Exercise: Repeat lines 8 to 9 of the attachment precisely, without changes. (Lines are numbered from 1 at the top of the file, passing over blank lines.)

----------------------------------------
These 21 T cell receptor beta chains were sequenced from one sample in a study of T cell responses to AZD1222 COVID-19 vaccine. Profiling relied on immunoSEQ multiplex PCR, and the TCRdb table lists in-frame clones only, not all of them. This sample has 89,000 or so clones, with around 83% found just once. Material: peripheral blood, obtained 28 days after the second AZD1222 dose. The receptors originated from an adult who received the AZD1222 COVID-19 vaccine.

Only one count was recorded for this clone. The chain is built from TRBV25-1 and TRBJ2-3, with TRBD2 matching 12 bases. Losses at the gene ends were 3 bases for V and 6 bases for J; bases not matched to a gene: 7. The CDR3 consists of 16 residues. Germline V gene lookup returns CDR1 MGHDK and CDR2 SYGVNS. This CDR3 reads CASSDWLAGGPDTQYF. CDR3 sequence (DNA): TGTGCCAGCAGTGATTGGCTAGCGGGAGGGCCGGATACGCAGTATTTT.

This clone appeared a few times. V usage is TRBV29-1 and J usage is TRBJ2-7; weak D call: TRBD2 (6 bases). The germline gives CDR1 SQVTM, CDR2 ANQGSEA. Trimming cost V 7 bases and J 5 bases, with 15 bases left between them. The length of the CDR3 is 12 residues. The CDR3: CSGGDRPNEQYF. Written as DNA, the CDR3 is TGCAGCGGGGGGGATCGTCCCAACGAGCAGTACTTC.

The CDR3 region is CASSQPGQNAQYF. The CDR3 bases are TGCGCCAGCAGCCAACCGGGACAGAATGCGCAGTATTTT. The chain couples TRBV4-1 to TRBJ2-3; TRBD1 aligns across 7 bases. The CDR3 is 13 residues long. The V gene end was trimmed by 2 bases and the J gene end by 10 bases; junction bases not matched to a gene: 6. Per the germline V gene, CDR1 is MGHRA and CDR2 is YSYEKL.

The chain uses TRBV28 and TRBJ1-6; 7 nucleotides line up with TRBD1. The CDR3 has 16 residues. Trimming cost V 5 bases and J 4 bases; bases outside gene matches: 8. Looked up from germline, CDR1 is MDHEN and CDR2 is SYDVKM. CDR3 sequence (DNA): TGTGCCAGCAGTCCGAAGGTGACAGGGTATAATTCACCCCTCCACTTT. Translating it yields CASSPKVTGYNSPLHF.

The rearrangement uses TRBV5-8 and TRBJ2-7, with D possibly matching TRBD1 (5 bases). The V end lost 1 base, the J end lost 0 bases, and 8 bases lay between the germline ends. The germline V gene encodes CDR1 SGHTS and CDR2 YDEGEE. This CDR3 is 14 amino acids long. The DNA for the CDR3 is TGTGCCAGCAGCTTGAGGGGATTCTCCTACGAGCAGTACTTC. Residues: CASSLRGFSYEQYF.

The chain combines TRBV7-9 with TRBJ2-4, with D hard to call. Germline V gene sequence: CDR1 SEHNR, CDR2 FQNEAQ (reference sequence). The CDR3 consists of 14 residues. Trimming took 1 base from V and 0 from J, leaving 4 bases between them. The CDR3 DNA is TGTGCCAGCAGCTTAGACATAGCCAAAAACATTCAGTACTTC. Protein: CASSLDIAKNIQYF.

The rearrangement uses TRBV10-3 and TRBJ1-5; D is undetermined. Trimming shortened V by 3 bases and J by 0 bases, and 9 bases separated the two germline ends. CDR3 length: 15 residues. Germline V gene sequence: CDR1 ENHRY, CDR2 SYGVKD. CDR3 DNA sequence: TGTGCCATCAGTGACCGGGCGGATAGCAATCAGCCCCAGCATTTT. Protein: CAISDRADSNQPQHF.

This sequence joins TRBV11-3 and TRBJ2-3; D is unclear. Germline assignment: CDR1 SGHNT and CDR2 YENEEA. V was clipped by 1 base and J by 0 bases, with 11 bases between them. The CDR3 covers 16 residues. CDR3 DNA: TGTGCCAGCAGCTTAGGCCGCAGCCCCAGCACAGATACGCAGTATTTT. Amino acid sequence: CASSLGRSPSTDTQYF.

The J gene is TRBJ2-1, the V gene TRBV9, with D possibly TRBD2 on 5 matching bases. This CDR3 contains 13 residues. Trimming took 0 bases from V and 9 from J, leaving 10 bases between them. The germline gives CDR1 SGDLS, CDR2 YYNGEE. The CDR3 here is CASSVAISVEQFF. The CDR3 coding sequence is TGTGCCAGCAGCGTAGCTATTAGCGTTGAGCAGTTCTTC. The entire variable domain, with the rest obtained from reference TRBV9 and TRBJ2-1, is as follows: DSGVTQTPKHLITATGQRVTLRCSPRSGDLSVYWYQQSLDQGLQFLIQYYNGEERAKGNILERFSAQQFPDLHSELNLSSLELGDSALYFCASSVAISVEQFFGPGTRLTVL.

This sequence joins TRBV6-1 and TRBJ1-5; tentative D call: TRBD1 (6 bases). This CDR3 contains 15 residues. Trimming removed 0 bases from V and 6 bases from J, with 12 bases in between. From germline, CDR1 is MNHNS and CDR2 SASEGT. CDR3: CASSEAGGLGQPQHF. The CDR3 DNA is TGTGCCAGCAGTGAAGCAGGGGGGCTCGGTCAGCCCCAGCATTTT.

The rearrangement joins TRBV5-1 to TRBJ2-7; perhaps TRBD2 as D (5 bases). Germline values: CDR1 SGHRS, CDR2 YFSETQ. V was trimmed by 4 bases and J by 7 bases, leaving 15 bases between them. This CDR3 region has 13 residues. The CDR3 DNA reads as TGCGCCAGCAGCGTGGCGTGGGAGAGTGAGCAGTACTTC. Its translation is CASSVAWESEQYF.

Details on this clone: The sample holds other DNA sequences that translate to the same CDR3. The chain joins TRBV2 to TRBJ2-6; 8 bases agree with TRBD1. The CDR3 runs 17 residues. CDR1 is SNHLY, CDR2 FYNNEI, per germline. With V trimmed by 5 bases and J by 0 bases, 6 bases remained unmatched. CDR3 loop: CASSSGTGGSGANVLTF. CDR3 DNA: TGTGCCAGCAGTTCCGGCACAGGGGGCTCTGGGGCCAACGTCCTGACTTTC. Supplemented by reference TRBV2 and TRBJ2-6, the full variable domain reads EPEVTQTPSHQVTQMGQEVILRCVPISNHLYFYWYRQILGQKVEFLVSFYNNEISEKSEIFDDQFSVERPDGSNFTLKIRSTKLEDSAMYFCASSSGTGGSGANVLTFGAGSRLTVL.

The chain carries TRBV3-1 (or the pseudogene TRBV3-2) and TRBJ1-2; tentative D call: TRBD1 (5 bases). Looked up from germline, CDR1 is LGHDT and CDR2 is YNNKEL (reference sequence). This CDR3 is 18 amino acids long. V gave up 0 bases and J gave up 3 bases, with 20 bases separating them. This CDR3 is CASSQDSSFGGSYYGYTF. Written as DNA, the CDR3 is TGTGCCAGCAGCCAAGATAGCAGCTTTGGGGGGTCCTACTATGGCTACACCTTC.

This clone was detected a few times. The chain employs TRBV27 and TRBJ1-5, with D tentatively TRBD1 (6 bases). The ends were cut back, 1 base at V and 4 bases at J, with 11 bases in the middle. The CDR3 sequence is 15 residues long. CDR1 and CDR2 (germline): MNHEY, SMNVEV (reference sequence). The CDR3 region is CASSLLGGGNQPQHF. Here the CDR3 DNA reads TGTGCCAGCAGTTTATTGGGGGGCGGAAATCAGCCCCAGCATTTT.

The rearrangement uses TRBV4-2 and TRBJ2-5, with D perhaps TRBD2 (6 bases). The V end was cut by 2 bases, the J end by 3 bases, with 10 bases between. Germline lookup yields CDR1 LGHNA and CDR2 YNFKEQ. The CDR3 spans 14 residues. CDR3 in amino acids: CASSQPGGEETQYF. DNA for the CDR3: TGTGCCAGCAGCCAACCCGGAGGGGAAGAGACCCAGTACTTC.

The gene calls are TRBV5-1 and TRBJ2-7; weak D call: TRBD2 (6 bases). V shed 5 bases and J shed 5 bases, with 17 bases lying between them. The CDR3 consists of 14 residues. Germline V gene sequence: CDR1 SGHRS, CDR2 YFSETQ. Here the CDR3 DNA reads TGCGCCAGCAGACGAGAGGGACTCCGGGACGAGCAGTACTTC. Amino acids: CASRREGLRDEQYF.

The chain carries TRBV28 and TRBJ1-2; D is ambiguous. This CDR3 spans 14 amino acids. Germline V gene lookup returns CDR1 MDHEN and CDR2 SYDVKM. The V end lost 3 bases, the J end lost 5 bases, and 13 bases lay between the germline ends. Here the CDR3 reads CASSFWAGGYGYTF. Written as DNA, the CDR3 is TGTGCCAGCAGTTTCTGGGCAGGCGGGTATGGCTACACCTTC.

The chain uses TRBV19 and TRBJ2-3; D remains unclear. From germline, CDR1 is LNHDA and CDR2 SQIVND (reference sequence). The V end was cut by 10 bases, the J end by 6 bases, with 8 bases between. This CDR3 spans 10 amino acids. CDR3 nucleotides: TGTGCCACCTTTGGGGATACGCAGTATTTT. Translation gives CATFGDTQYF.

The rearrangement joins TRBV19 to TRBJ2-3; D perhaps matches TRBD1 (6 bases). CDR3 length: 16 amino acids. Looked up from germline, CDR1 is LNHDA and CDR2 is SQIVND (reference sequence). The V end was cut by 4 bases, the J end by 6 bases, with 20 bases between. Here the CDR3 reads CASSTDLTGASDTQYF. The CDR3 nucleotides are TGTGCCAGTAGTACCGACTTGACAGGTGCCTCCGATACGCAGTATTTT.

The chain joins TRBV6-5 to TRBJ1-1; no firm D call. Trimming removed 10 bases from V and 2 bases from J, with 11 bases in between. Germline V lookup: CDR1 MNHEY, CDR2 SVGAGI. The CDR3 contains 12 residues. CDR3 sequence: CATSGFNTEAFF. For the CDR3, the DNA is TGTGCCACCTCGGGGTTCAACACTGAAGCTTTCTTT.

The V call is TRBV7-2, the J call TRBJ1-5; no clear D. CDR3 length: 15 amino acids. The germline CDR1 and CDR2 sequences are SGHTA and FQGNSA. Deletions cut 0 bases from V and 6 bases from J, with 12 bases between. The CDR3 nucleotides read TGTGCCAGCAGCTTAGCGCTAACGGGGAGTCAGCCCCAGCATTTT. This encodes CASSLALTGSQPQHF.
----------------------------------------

The rearrangement uses TRBV10-3 and TRBJ1-5; D is undetermined. Trimming shortened V by 3 bases and J by 0 bases, and 9 bases separated the two germline ends. CDR3 length: 15 residues. Germline V gene sequence: CDR1 ENHRY, CDR2 SYGVKD. CDR3 DNA sequence: TGTGCCATCAGTGACCGGGCGGATAGCAATCAGCCCCAGCATTTT. Protein: CAISDRADSNQPQHF.

This sequence joins TRBV11-3 and TRBJ2-3; D is unclear. Germline assignment: CDR1 SGHNT and CDR2 YENEEA. V was clipped by 1 base and J by 0 bases, with 11 bases between them. The CDR3 covers 16 residues. CDR3 DNA: TGTGCCAGCAGCTTAGGCCGCAGCCCCAGCACAGATACGCAGTATTTT. Amino acid sequence: CASSLGRSPSTDTQYF.